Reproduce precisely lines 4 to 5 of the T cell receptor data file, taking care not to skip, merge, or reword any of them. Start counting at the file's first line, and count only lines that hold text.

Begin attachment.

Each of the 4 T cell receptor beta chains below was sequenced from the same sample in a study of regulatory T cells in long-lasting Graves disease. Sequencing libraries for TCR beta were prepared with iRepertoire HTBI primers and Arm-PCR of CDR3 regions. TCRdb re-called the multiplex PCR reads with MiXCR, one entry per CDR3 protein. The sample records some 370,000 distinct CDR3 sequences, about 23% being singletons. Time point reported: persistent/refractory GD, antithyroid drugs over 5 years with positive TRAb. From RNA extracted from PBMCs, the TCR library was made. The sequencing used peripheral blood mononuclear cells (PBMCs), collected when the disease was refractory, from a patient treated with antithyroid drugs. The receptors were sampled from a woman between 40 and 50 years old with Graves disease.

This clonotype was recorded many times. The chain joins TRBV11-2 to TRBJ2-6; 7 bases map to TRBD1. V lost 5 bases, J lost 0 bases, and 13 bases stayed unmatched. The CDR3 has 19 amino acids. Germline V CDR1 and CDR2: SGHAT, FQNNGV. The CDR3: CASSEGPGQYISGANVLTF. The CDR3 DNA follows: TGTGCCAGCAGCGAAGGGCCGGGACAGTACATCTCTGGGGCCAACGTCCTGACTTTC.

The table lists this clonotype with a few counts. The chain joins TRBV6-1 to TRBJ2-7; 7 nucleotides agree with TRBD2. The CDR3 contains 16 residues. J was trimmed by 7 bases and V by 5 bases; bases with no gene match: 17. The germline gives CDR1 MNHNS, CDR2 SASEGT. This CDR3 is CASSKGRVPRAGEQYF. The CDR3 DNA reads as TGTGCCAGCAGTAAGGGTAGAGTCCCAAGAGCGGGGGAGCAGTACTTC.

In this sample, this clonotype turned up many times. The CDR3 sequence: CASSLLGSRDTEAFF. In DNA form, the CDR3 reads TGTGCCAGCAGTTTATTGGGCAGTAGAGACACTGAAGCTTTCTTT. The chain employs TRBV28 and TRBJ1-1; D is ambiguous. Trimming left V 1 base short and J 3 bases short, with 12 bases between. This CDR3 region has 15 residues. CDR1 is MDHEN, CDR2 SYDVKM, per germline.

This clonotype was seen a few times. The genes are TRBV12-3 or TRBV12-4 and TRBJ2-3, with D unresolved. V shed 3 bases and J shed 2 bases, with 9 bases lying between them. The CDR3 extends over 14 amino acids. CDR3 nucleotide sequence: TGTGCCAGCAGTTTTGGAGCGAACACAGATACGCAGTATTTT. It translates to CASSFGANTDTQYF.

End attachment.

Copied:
In this sample, this clonotype turned up many times. The CDR3 sequence: CASSLLGSRDTEAFF. In DNA form, the CDR3 reads TGTGCCAGCAGTTTATTGGGCAGTAGAGACACTGAAGCTTTCTTT. The chain employs TRBV28 and TRBJ1-1; D is ambiguous. Trimming left V 1 base short and J 3 bases short, with 12 bases between. This CDR3 region has 15 residues. CDR1 is MDHEN, CDR2 SYDVKM, per germline.

This clonotype was seen a few times. The genes are TRBV12-3 or TRBV12-4 and TRBJ2-3, with D unresolved. V shed 3 bases and J shed 2 bases, with 9 bases lying between them. The CDR3 extends over 14 amino acids. CDR3 nucleotide sequence: TGTGCCAGCAGTTTTGGAGCGAACACAGATACGCAGTATTTT. It translates to CASSFGANTDTQYF.